Dear Jim,--As you have already heard from----, General Beauregard desired me to suggest a commissioned officer who might take charge of the completion, and perhaps the application, of the four torpedoes now at McPhersonville. I could think of no one so fit as your-self, as you understand the machines and are perfectly capable of applying them. In the latter operation, however, I hope to have a share myself, if my duties do not interfere. * * * Call for what you want and you shall have it. * * * I consider the blowing up of the “Ironsides” of so much importance that it overcomes my scruples. * * * Hoping you will pitch in and be ready for the dark nights,

I am yours truly, &c.,

The next day saw the laconic Colonel and his trusted Lieutenant seated on the boulders counting the chances. “Which of the vessels [185] will you try? The Ironsides is farthest out and until she moves in you must work on the closest.” Elliott watched the other. “I shall not hunt the field for a Harold, Colonel; any one of them is worth the attempt.” Hamilton made his rendezvous at the “hundred pines,” and avoided all noonday movements; yet it is supposed that spies in the city sent word of his intentions, in bottles floated down to the fleet. After one or two attempts made, the Ironsides was rafted around with fenders which kept off the torpedoes. I am not sure that she had not been shocked by one torpedo. A few days later, however, and Lieutenant Hamilton while reconnoitering after night in a small boat was thrown into the sea and remained there for about an half hour. This brought on a congestion, and he was ordered away to recruit. He sank rapidly, and while trying to walk down a flight of steps in Columbia, he fell, burst a blood vessel and died. Just before dying he beckoned to his brother: “What says the doctor?” The sad reply was given, “No hope, dear Jim.” “I am too young to die; however, if it is God's will, Amen I” Turning to his servant he said, “Israel, square me on the pillow.” This done, he dressed his shoulders as if in ranks, “Good-bye brother;” and the man of iron nerve took his long furlough. He died at thirty-four. While lying in uniform awaiting transportation, a brother officer of another command came in, and kissed the dead man's forehead. The writer advanced and enquired “why this affection?” “There is one,” he replied, “who saved my life and reputation. I was once flanked by the enemy; he that sleeps there was fighting his guns at my left as busy as he could be. I crossed over and said, Lieutenant, I am to be captured. Forward; he called to his section — forward they went. Fall back; he said to me as he unlimbered in my front. I fell back, he broke the enemy's charge and I escaped.”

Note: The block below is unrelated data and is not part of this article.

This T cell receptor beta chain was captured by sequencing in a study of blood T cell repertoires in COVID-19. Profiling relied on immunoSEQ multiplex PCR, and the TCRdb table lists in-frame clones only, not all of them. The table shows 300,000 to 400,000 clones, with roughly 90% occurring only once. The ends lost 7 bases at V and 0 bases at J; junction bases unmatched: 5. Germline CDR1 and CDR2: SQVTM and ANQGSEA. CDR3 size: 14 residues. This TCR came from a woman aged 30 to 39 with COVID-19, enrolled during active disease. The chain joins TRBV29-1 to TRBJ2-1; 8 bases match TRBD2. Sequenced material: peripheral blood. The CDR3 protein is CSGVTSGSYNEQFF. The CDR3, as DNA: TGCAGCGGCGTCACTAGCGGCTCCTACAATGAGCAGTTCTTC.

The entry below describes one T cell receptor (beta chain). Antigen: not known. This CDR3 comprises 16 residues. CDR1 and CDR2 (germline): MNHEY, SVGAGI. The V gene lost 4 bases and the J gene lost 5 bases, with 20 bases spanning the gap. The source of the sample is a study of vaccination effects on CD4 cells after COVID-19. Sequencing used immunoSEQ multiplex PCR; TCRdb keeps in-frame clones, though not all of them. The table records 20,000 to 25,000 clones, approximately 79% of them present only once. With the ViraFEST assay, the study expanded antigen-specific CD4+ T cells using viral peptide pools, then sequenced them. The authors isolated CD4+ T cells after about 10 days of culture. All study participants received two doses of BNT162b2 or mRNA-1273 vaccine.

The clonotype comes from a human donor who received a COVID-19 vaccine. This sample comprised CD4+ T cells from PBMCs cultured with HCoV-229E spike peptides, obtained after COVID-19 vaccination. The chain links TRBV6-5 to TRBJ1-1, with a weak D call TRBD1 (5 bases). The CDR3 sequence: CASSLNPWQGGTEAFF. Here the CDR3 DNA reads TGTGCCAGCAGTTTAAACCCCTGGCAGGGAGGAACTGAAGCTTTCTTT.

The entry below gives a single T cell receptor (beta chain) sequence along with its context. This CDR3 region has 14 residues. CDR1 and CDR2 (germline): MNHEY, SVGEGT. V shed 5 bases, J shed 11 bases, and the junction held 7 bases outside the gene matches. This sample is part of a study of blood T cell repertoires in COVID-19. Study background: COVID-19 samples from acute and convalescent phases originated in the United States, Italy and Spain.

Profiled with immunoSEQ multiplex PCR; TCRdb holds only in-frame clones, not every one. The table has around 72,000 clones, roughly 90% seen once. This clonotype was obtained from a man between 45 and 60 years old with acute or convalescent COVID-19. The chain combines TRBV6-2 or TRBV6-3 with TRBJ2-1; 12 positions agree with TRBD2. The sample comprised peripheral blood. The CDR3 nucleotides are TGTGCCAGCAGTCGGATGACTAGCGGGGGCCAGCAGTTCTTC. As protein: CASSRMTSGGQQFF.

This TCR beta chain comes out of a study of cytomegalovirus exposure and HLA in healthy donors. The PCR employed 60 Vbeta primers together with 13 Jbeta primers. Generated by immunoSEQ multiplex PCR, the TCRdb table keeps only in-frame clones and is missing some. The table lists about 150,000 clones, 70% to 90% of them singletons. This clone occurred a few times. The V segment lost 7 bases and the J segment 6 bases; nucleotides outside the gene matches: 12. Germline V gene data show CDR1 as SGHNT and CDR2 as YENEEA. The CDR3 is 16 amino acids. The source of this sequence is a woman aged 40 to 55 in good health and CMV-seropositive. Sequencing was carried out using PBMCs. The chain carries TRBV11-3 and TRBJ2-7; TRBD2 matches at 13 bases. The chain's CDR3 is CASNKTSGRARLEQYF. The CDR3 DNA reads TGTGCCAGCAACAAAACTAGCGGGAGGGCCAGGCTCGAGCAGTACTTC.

A distinctive modesty stamped both Elliott and his Lieutenant. The senior a bluff, dashing, handsome, well-bred soldier; his Lieutenant a slim, well knit, modest but determined man, whom his leader trusted in any emergency. “Elliott is a paragon,” said the younger to me; “Jim is a faithful fighter,” said the Colonel. Yemassee, hot, bloody, victorious Yemassee, was fought. It was an all-day fight, and the Confederates had laid out twice their number that day. On the field, at night, some of the officers were enjoying a refreshment of good things; a toast was offered by one amid that scene of slaughter, “Hamilton, the hero of the day.” It was drank all round, but the subject of the toast was, meanwhile, snoring soundly with his head pillowed on a root a few yards away. He cared naught for sentiment; he was a man for work. The torpedoes which Elliott used were his own invention; they consisted of two cans, one empty to float, the other which held [186] powder. A musket sawed off to a length of three feet was adjusted between the two; an eccentric or trip was arranged around the musket grip, and this connected with the trigger. When the trip was disturbed, as if by touching a vessel's side, it fired the musket into the lower can, which was submerged, and the explosion ensued. How much damage was done to the enemy can never be told. Both General Elliott and his Lieutenant were painfully reticent about what they would or had done, but what they did do was the possible of what two men could do.